In an alternative fifth embodiment as shown in FIG. 17 this key is built with internal components such as a mirror 120, a lens 130 or a prism 140. So, according to this embodiment not only shape detection is used, to create a unique pattern of detected light by the object that allows the object to be recognized or identified but also reflection, refraction and other optical phenomena are used for this purpose. FIG. 17 shows four examples of the object according to the fifth embodiment but it will be clear to the skilled person that there are many other possibilities.

The use of ‘secret’ keys can be used for identification of a person to the system, where a person is required to place his or her key on the table before using the system. This can be used to identify a (returning) player in a game or allow other types of access to a computer.

This type of identification can also be used in a game where different objects (pawns) have different keys identifying them to the system. In the game each type of object has different capabilities or options, (e.g. similar to War Hammer 40 k, etc.) If a user would like to have different options/capabilities to play with s/he can purchase new game objects (pawns) to play with. These new objects will be identified by the system, enabling the new options for the user to play with.

The objects will be detected automatically by the system and are difficult to duplicate by the user, because the internal optics are difficult to duplicate. This will make sure the player has to purchase the new objects, which allows for a business similar to that of War Hammer 40K.

The embodiments disclosed in FIGS. 10-17 have been described for opaque material absorbing 100% of the light. However, “opaque” in the light of the invention also includes materials partly absorbing and partly reflecting light or materials partly absorbing and partly transmitting (i.e., pass through) light.

Although this invention has been described with reference to particular embodiments, it will be appreciated that many variations will be resorted to without departing from the scope of this invention as set forth in the appended claims.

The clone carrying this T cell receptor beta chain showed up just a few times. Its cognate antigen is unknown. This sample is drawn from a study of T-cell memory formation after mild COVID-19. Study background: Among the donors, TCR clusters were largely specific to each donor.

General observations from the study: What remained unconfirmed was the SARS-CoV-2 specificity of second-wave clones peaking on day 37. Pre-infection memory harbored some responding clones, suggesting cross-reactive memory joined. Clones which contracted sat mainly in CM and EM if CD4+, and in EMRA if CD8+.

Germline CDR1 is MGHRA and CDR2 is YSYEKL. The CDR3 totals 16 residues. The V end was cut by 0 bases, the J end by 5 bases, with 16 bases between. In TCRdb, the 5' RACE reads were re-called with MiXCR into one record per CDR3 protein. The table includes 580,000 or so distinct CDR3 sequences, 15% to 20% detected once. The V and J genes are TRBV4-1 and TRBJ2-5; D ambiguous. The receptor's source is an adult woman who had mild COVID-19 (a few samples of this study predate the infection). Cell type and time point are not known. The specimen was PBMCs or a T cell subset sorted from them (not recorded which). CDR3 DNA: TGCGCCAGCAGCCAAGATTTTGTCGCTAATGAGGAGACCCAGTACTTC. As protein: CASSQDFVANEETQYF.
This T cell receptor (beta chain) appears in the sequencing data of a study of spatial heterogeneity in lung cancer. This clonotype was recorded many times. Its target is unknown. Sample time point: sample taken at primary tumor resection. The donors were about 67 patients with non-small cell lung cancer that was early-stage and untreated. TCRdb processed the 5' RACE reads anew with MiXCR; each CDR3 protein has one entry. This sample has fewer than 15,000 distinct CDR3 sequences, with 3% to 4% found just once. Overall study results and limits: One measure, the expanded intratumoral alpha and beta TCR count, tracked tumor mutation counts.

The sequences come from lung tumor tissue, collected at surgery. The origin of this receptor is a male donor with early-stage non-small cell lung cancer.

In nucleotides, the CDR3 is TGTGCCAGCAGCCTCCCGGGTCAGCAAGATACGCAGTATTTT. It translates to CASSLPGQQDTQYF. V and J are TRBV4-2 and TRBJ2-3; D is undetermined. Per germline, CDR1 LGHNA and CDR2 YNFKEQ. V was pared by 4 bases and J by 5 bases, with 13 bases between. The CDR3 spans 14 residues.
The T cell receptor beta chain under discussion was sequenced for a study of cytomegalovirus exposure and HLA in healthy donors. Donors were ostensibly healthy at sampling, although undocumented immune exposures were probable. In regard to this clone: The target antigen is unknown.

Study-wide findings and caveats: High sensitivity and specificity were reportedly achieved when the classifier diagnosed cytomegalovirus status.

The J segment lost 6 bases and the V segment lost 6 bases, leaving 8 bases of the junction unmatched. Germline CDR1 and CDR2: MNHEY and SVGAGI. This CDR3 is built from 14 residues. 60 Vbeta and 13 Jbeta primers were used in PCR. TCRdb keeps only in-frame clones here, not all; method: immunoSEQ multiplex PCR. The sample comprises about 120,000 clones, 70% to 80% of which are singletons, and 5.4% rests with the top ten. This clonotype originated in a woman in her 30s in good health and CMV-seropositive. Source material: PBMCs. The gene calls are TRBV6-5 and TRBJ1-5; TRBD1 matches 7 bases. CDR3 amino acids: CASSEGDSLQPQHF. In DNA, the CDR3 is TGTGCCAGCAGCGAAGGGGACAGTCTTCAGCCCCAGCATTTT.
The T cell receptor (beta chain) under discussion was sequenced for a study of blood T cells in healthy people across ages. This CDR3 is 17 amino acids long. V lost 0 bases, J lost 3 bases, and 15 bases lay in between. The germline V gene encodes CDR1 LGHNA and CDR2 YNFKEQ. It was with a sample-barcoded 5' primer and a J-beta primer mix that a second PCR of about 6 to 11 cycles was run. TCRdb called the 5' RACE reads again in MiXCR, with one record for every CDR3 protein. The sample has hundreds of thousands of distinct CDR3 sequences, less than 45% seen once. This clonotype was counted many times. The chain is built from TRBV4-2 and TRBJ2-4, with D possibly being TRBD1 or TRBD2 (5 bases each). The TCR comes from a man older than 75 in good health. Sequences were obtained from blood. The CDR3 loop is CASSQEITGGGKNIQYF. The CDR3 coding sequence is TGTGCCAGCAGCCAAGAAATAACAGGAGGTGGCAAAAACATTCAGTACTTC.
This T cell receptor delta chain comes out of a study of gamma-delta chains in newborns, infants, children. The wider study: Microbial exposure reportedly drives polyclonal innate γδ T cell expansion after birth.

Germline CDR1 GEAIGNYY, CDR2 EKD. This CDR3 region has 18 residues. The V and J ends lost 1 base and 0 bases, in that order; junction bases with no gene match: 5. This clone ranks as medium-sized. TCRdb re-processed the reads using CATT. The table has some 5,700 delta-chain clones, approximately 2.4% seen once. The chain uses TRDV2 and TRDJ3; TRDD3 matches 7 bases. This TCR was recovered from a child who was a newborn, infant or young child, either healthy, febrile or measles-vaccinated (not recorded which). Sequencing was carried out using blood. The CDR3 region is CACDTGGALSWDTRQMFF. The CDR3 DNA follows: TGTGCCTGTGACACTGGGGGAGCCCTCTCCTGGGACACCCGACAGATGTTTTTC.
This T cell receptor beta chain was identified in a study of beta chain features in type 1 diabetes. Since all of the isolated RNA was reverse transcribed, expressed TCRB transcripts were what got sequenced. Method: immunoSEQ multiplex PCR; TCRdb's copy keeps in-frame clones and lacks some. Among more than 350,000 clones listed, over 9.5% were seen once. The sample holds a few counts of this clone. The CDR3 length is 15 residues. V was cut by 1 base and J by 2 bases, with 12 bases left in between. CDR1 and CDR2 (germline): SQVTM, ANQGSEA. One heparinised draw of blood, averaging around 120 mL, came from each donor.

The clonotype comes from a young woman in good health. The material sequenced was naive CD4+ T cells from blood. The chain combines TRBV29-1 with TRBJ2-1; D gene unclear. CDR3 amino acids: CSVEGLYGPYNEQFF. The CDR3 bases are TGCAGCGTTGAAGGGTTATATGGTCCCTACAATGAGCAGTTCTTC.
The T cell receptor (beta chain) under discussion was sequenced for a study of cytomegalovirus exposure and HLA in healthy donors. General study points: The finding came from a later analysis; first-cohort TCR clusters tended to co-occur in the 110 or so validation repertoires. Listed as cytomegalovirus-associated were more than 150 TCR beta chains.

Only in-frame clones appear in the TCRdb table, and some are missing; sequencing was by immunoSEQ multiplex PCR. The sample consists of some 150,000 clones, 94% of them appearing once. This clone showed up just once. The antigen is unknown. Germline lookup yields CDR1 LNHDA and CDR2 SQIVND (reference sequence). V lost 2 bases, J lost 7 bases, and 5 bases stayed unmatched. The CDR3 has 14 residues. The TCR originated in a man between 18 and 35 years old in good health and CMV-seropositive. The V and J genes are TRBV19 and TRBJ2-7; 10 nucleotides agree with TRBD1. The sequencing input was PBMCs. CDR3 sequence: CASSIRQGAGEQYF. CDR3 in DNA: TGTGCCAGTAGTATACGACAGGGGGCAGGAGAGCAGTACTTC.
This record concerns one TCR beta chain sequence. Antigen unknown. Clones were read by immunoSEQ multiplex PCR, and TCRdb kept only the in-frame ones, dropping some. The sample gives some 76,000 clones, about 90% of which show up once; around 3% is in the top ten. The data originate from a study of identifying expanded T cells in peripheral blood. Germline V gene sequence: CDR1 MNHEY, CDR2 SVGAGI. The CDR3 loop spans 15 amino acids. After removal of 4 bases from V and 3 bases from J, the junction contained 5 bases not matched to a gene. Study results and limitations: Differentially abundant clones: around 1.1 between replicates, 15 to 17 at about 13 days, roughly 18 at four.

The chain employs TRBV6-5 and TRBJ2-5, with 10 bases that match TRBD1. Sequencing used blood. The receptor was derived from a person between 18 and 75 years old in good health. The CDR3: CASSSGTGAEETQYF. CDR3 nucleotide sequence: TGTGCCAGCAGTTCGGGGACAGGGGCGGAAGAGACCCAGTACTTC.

The specification and drawings are accordingly to be regarded in an illustrative manner and are not intended to limit the scope of the appended claims.

In interpreting the appended claims, it should be understood that:

  • a) the word “comprising” does not exclude the presence of other elements or acts than those listed in a given claim;
  • b) the word “a” or “an” preceding an element does not exclude the presence of a plurality of such elements;
  • c) any reference signs in the claims do not limit their scope;
  • d) several “means” may be represented by the same item or hardware or software implemented structure or function;
  • e) any of the disclosed elements may be comprised of hardware portions (e.g., including discrete and integrated electronic circuitry), software portions (e.g. computer programming), and any combination thereof;
  • f) hardware portions may be comprised of one or both of analog and digital portions;
  • g) any of the disclosed devices or portions thereof may be combined together or separated into further portions unless specifically stated otherwise; and
  • h) no specific sequence of acts is intended to be required unless specifically indicated.